The Prague Treaty
Yesterday, I woke up to the news that the world is now a little safer because Presidents Obama and Medvedev signed a new nuclear arms reduction treaty in Prague. It calls for a 30% reduction in nuclear arms between now and 2020. It seemed all rosy and sunny until I looked a little more deeply into it.
With next week’s Washington Conference on Nuclear Weapons and next week’s Non-Proliferation Treaty Conference coming up, Washington and Moscow — which still control 90% of the world’s nukes — did come up with very creative (non)solutions in cobbling up a treaty together at the last-minute. It has fingerprints of the civil service all over it.
Let’s look into the details: “Each country is allowed 700 deployed intercontinental ballistic missiles, submarine-launched ballistic missiles, and heavy bombers equipped for nuclear arms. Another 100 are allowed if they are not operationally deployed – for example, missiles removed from a sub undergoing a long-term overhaul.” (BBC) So far, so good right? No. Russia currently only has 566 deployed missiles, and the US, 798.
The limit for warheads is 1,550 — a 30% reduction. However, each heavy bomber is counted as one warhead irrespective of the fact that it might carry multiple bombs or missiles. A US B-52 carries up to 20 of them, and US has 44 of them; its Russian equivalent, Tu-95 carries 16 nukes, and Russia has 62 of them. Since both nations now have 2,200 and 2,600 deployed warheads, this clause may not even require both sides to reduce at all. (The Arms Control Association said the new limits are met by US cutting just 100 warheads, and Russia 190 — 5% and 7% cuts respectively).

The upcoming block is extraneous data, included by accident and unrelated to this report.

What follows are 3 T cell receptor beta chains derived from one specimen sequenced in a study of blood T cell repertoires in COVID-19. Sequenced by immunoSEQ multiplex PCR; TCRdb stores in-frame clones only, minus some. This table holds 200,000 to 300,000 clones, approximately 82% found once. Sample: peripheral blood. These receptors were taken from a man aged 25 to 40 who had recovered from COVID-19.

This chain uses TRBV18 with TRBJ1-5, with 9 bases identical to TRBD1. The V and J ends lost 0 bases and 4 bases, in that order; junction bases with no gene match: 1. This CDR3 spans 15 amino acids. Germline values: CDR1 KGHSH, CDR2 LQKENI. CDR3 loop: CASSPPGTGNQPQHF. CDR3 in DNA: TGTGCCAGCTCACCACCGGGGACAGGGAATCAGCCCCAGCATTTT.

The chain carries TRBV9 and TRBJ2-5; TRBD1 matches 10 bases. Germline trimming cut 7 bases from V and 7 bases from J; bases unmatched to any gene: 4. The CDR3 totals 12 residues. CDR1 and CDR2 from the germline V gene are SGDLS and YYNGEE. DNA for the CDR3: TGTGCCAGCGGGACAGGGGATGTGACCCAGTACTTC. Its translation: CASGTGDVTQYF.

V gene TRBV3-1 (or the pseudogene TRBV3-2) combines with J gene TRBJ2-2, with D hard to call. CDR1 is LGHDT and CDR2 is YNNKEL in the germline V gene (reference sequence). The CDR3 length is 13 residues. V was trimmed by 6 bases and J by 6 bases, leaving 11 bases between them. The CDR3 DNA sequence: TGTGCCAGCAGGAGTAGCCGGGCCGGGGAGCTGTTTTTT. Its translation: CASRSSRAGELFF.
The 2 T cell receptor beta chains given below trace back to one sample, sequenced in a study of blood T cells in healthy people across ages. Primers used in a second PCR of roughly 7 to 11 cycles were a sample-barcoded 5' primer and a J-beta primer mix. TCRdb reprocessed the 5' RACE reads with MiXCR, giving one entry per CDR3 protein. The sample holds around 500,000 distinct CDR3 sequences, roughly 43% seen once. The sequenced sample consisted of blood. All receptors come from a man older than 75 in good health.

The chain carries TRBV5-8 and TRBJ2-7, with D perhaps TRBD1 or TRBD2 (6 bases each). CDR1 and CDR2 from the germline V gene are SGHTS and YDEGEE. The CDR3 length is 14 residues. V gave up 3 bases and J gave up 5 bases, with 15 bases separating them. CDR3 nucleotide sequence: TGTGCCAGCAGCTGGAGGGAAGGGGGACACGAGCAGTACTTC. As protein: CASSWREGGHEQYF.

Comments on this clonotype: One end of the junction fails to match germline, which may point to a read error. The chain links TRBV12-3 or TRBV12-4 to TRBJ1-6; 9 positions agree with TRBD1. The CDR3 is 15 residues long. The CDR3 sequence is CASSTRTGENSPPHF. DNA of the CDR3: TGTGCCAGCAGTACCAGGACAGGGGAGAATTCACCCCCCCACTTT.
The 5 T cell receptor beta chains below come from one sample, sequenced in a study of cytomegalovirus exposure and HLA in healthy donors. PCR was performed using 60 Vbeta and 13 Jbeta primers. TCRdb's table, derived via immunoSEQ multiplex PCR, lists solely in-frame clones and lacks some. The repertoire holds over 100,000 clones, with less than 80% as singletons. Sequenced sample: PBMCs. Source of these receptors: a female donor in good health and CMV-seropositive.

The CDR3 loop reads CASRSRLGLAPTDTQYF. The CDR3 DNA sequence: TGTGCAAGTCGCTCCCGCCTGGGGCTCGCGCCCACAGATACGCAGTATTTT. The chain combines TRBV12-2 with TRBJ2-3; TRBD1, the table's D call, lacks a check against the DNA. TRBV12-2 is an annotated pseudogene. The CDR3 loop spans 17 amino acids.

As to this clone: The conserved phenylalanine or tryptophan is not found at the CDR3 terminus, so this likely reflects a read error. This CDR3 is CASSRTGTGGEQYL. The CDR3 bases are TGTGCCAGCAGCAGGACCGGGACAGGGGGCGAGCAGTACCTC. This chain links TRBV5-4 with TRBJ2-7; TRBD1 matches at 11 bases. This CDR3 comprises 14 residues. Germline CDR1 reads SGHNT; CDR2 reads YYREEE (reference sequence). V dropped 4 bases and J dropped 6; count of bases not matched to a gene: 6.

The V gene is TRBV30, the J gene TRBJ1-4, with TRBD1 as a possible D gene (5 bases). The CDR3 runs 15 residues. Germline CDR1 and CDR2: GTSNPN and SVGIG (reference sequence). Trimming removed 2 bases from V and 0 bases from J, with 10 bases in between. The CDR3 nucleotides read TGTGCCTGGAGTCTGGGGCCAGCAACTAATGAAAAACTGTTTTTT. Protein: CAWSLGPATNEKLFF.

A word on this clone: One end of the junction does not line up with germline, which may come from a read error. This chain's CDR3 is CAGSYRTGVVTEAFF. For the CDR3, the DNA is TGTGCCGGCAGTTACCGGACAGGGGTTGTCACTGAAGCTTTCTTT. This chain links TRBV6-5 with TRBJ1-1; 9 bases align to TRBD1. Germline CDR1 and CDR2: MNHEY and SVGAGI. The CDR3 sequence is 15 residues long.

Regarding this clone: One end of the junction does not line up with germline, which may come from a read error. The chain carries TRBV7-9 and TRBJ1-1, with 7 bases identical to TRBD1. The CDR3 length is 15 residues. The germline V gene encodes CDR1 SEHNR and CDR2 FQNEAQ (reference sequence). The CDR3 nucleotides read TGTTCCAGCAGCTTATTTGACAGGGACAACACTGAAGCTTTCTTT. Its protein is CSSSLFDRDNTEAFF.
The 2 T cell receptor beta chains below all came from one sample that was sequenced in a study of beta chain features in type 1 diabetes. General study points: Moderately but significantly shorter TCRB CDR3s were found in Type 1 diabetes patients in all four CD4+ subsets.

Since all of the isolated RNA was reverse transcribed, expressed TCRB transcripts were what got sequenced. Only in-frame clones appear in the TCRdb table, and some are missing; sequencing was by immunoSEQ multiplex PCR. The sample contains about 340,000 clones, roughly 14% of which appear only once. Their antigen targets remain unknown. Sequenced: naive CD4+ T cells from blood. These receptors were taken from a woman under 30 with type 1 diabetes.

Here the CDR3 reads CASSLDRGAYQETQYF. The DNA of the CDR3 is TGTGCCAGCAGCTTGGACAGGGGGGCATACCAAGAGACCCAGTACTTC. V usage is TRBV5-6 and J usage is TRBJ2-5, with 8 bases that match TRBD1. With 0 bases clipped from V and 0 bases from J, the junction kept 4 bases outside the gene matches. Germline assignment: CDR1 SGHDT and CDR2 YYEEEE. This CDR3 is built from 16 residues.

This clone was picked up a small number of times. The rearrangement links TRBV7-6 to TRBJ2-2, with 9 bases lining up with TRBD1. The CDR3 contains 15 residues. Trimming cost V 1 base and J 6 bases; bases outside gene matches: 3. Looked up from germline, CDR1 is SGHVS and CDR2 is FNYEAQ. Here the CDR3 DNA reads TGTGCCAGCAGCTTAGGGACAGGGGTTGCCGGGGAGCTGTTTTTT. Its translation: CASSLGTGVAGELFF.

Meanwhile, 2,000 non-deployed warheads stored in U.S. military warehouses were not counted in the treaty, nor were ‘hedge’ warheads, the warheads in reserve. US has 6700 of them, Russia 8,150. Meanwhile, nuclear defense budgets continue to rise in both countries. In US, although plutonium pits (the explosive core of nuclear weapons) are assessed to be sufficient for another century, the government has decided to manufacture about 50 to 80 pits per year thanks to Congressional earmarks. It is all politics, I think Obama’s gesture tonight said it all: to allay fears that the U.S. is abandoning them, he had to spend the night in Prague with Eastern European leaders and to call the Georgian President before signing the treaty.
I actually thought twice before posting this because I know the photo above is not iconic — the moment itself will be though — and I am drifting into some sort of political rant. But I am not ranting. I am just relieved to know that creaking old bureaucratic machine is alive and kicking.